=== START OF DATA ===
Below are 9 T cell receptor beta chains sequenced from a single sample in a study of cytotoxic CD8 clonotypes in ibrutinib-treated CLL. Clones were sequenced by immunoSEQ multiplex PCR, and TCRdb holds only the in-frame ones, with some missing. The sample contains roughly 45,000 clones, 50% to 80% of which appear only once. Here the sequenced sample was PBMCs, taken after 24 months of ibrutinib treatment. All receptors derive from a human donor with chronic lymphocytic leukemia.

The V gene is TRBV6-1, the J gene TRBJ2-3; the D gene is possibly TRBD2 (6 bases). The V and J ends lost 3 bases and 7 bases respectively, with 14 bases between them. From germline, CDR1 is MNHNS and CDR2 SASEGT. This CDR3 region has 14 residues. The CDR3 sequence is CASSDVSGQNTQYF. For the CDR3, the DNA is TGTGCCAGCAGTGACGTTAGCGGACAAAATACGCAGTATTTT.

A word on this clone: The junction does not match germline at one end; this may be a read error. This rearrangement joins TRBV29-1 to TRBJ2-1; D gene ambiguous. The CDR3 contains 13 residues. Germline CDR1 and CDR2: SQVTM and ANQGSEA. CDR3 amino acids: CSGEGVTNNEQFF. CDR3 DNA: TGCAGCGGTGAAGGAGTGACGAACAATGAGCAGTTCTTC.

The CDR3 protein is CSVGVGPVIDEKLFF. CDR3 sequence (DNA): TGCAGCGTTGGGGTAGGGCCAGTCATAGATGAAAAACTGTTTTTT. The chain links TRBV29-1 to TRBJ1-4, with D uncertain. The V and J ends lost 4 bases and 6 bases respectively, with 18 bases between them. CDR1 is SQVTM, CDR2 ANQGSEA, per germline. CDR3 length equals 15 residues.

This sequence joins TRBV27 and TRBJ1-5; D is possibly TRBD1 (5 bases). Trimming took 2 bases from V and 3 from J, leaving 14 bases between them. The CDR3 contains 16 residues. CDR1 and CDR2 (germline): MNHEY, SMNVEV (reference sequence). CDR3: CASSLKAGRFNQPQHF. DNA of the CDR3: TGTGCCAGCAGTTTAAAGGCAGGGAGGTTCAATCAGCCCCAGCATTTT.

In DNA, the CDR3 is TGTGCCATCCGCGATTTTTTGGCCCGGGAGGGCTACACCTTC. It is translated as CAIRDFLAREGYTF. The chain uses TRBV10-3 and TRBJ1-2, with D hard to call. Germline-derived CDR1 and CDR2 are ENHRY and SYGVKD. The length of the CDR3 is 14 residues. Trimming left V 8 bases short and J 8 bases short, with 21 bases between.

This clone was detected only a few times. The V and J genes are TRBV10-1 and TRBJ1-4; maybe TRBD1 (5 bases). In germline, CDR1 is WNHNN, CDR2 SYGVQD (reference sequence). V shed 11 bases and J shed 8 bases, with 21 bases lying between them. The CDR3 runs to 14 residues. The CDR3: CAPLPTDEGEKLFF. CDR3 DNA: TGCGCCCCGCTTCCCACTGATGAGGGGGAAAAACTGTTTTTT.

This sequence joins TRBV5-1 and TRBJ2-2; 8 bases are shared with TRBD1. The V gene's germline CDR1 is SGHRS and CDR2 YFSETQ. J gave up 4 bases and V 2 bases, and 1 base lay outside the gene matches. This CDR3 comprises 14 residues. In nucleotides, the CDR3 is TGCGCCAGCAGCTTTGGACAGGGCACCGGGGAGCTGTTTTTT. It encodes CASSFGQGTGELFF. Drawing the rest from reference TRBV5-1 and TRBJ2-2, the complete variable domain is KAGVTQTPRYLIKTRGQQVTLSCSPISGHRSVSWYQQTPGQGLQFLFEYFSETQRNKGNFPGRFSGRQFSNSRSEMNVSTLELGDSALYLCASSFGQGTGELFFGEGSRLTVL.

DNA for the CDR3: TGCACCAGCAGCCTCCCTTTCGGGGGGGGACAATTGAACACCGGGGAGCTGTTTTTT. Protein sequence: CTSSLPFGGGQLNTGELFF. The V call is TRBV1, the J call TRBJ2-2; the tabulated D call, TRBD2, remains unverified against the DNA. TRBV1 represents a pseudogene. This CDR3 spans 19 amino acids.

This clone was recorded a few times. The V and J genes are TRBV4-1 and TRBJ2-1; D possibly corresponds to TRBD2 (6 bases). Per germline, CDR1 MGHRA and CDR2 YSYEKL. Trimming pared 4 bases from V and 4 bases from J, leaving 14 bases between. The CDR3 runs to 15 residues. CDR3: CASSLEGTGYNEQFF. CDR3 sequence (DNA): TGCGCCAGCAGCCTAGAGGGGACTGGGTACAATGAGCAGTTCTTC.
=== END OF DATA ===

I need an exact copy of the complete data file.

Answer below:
Below are 9 T cell receptor beta chains sequenced from a single sample in a study of cytotoxic CD8 clonotypes in ibrutinib-treated CLL. Clones were sequenced by immunoSEQ multiplex PCR, and TCRdb holds only the in-frame ones, with some missing. The sample contains roughly 45,000 clones, 50% to 80% of which appear only once. Here the sequenced sample was PBMCs, taken after 24 months of ibrutinib treatment. All receptors derive from a human donor with chronic lymphocytic leukemia.

The V gene is TRBV6-1, the J gene TRBJ2-3; the D gene is possibly TRBD2 (6 bases). The V and J ends lost 3 bases and 7 bases respectively, with 14 bases between them. From germline, CDR1 is MNHNS and CDR2 SASEGT. This CDR3 region has 14 residues. The CDR3 sequence is CASSDVSGQNTQYF. For the CDR3, the DNA is TGTGCCAGCAGTGACGTTAGCGGACAAAATACGCAGTATTTT.

A word on this clone: The junction does not match germline at one end; this may be a read error. This rearrangement joins TRBV29-1 to TRBJ2-1; D gene ambiguous. The CDR3 contains 13 residues. Germline CDR1 and CDR2: SQVTM and ANQGSEA. CDR3 amino acids: CSGEGVTNNEQFF. CDR3 DNA: TGCAGCGGTGAAGGAGTGACGAACAATGAGCAGTTCTTC.

The CDR3 protein is CSVGVGPVIDEKLFF. CDR3 sequence (DNA): TGCAGCGTTGGGGTAGGGCCAGTCATAGATGAAAAACTGTTTTTT. The chain links TRBV29-1 to TRBJ1-4, with D uncertain. The V and J ends lost 4 bases and 6 bases respectively, with 18 bases between them. CDR1 is SQVTM, CDR2 ANQGSEA, per germline. CDR3 length equals 15 residues.

This sequence joins TRBV27 and TRBJ1-5; D is possibly TRBD1 (5 bases). Trimming took 2 bases from V and 3 from J, leaving 14 bases between them. The CDR3 contains 16 residues. CDR1 and CDR2 (germline): MNHEY, SMNVEV (reference sequence). CDR3: CASSLKAGRFNQPQHF. DNA of the CDR3: TGTGCCAGCAGTTTAAAGGCAGGGAGGTTCAATCAGCCCCAGCATTTT.

In DNA, the CDR3 is TGTGCCATCCGCGATTTTTTGGCCCGGGAGGGCTACACCTTC. It is translated as CAIRDFLAREGYTF. The chain uses TRBV10-3 and TRBJ1-2, with D hard to call. Germline-derived CDR1 and CDR2 are ENHRY and SYGVKD. The length of the CDR3 is 14 residues. Trimming left V 8 bases short and J 8 bases short, with 21 bases between.

This clone was detected only a few times. The V and J genes are TRBV10-1 and TRBJ1-4; maybe TRBD1 (5 bases). In germline, CDR1 is WNHNN, CDR2 SYGVQD (reference sequence). V shed 11 bases and J shed 8 bases, with 21 bases lying between them. The CDR3 runs to 14 residues. The CDR3: CAPLPTDEGEKLFF. CDR3 DNA: TGCGCCCCGCTTCCCACTGATGAGGGGGAAAAACTGTTTTTT.

This sequence joins TRBV5-1 and TRBJ2-2; 8 bases are shared with TRBD1. The V gene's germline CDR1 is SGHRS and CDR2 YFSETQ. J gave up 4 bases and V 2 bases, and 1 base lay outside the gene matches. This CDR3 comprises 14 residues. In nucleotides, the CDR3 is TGCGCCAGCAGCTTTGGACAGGGCACCGGGGAGCTGTTTTTT. It encodes CASSFGQGTGELFF. Drawing the rest from reference TRBV5-1 and TRBJ2-2, the complete variable domain is KAGVTQTPRYLIKTRGQQVTLSCSPISGHRSVSWYQQTPGQGLQFLFEYFSETQRNKGNFPGRFSGRQFSNSRSEMNVSTLELGDSALYLCASSFGQGTGELFFGEGSRLTVL.

DNA for the CDR3: TGCACCAGCAGCCTCCCTTTCGGGGGGGGACAATTGAACACCGGGGAGCTGTTTTTT. Protein sequence: CTSSLPFGGGQLNTGELFF. The V call is TRBV1, the J call TRBJ2-2; the tabulated D call, TRBD2, remains unverified against the DNA. TRBV1 represents a pseudogene. This CDR3 spans 19 amino acids.

This clone was recorded a few times. The V and J genes are TRBV4-1 and TRBJ2-1; D possibly corresponds to TRBD2 (6 bases). Per germline, CDR1 MGHRA and CDR2 YSYEKL. Trimming pared 4 bases from V and 4 bases from J, leaving 14 bases between. The CDR3 runs to 15 residues. CDR3: CASSLEGTGYNEQFF. CDR3 sequence (DNA): TGCGCCAGCAGCCTAGAGGGGACTGGGTACAATGAGCAGTTCTTC.